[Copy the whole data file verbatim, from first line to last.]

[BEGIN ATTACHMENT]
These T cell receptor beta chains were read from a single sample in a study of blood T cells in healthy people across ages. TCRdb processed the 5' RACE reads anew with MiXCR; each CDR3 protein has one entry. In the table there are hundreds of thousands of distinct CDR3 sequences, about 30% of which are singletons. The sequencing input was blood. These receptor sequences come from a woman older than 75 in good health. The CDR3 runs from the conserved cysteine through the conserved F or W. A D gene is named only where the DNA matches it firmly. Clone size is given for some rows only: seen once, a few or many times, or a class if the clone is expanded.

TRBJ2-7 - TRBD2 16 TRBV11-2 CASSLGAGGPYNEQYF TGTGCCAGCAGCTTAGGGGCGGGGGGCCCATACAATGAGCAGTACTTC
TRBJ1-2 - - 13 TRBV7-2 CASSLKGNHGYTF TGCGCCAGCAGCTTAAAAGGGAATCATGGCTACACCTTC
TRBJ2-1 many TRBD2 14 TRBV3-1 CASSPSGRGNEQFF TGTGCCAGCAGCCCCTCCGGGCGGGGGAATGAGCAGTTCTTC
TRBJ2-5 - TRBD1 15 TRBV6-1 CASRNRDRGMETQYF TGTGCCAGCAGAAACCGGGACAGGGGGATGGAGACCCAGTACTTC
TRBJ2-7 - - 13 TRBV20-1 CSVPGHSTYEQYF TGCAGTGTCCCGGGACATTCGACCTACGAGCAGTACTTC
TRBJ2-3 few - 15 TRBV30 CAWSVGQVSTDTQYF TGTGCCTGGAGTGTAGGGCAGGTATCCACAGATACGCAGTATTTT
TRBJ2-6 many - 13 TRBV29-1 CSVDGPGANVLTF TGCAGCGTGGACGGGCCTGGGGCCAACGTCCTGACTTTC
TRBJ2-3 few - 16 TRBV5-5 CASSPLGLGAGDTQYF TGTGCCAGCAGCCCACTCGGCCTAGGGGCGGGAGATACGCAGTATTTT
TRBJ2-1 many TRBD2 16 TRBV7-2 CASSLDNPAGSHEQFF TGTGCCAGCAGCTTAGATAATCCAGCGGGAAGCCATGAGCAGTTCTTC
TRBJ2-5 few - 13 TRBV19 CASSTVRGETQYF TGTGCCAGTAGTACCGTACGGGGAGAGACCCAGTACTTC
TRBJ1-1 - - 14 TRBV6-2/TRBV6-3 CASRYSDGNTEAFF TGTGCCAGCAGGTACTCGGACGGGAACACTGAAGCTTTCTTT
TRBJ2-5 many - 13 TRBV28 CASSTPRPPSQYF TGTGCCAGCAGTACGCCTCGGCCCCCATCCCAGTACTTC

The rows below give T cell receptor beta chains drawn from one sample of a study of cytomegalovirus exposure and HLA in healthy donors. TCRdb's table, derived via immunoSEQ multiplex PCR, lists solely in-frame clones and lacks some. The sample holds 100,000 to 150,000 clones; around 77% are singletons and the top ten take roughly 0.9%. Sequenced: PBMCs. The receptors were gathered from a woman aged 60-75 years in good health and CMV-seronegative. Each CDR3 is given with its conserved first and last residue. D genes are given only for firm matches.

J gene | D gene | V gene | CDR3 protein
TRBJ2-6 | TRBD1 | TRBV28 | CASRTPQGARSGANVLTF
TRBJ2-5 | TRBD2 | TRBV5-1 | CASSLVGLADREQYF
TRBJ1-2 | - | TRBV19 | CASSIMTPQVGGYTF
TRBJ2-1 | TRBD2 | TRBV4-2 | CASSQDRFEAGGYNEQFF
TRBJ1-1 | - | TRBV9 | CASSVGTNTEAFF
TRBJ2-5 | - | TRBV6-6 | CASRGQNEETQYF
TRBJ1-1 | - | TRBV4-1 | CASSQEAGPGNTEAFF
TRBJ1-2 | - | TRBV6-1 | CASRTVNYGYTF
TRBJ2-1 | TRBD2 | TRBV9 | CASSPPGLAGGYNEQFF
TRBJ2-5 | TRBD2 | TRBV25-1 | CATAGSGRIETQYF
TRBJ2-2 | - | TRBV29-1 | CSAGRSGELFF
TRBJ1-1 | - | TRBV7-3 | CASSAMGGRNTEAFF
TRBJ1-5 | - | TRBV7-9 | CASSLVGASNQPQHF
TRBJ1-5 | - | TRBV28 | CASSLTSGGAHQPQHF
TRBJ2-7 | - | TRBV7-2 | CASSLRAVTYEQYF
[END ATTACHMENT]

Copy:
These T cell receptor beta chains were read from a single sample in a study of blood T cells in healthy people across ages. TCRdb processed the 5' RACE reads anew with MiXCR; each CDR3 protein has one entry. In the table there are hundreds of thousands of distinct CDR3 sequences, about 30% of which are singletons. The sequencing input was blood. These receptor sequences come from a woman older than 75 in good health. The CDR3 runs from the conserved cysteine through the conserved F or W. A D gene is named only where the DNA matches it firmly. Clone size is given for some rows only: seen once, a few or many times, or a class if the clone is expanded.

TRBJ2-7 - TRBD2 16 TRBV11-2 CASSLGAGGPYNEQYF TGTGCCAGCAGCTTAGGGGCGGGGGGCCCATACAATGAGCAGTACTTC
TRBJ1-2 - - 13 TRBV7-2 CASSLKGNHGYTF TGCGCCAGCAGCTTAAAAGGGAATCATGGCTACACCTTC
TRBJ2-1 many TRBD2 14 TRBV3-1 CASSPSGRGNEQFF TGTGCCAGCAGCCCCTCCGGGCGGGGGAATGAGCAGTTCTTC
TRBJ2-5 - TRBD1 15 TRBV6-1 CASRNRDRGMETQYF TGTGCCAGCAGAAACCGGGACAGGGGGATGGAGACCCAGTACTTC
TRBJ2-7 - - 13 TRBV20-1 CSVPGHSTYEQYF TGCAGTGTCCCGGGACATTCGACCTACGAGCAGTACTTC
TRBJ2-3 few - 15 TRBV30 CAWSVGQVSTDTQYF TGTGCCTGGAGTGTAGGGCAGGTATCCACAGATACGCAGTATTTT
TRBJ2-6 many - 13 TRBV29-1 CSVDGPGANVLTF TGCAGCGTGGACGGGCCTGGGGCCAACGTCCTGACTTTC
TRBJ2-3 few - 16 TRBV5-5 CASSPLGLGAGDTQYF TGTGCCAGCAGCCCACTCGGCCTAGGGGCGGGAGATACGCAGTATTTT
TRBJ2-1 many TRBD2 16 TRBV7-2 CASSLDNPAGSHEQFF TGTGCCAGCAGCTTAGATAATCCAGCGGGAAGCCATGAGCAGTTCTTC
TRBJ2-5 few - 13 TRBV19 CASSTVRGETQYF TGTGCCAGTAGTACCGTACGGGGAGAGACCCAGTACTTC
TRBJ1-1 - - 14 TRBV6-2/TRBV6-3 CASRYSDGNTEAFF TGTGCCAGCAGGTACTCGGACGGGAACACTGAAGCTTTCTTT
TRBJ2-5 many - 13 TRBV28 CASSTPRPPSQYF TGTGCCAGCAGTACGCCTCGGCCCCCATCCCAGTACTTC

The rows below give T cell receptor beta chains drawn from one sample of a study of cytomegalovirus exposure and HLA in healthy donors. TCRdb's table, derived via immunoSEQ multiplex PCR, lists solely in-frame clones and lacks some. The sample holds 100,000 to 150,000 clones; around 77% are singletons and the top ten take roughly 0.9%. Sequenced: PBMCs. The receptors were gathered from a woman aged 60-75 years in good health and CMV-seronegative. Each CDR3 is given with its conserved first and last residue. D genes are given only for firm matches.

J gene | D gene | V gene | CDR3 protein
TRBJ2-6 | TRBD1 | TRBV28 | CASRTPQGARSGANVLTF
TRBJ2-5 | TRBD2 | TRBV5-1 | CASSLVGLADREQYF
TRBJ1-2 | - | TRBV19 | CASSIMTPQVGGYTF
TRBJ2-1 | TRBD2 | TRBV4-2 | CASSQDRFEAGGYNEQFF
TRBJ1-1 | - | TRBV9 | CASSVGTNTEAFF
TRBJ2-5 | - | TRBV6-6 | CASRGQNEETQYF
TRBJ1-1 | - | TRBV4-1 | CASSQEAGPGNTEAFF
TRBJ1-2 | - | TRBV6-1 | CASRTVNYGYTF
TRBJ2-1 | TRBD2 | TRBV9 | CASSPPGLAGGYNEQFF
TRBJ2-5 | TRBD2 | TRBV25-1 | CATAGSGRIETQYF
TRBJ2-2 | - | TRBV29-1 | CSAGRSGELFF
TRBJ1-1 | - | TRBV7-3 | CASSAMGGRNTEAFF
TRBJ1-5 | - | TRBV7-9 | CASSLVGASNQPQHF
TRBJ1-5 | - | TRBV28 | CASSLTSGGAHQPQHF
TRBJ2-7 | - | TRBV7-2 | CASSLRAVTYEQYF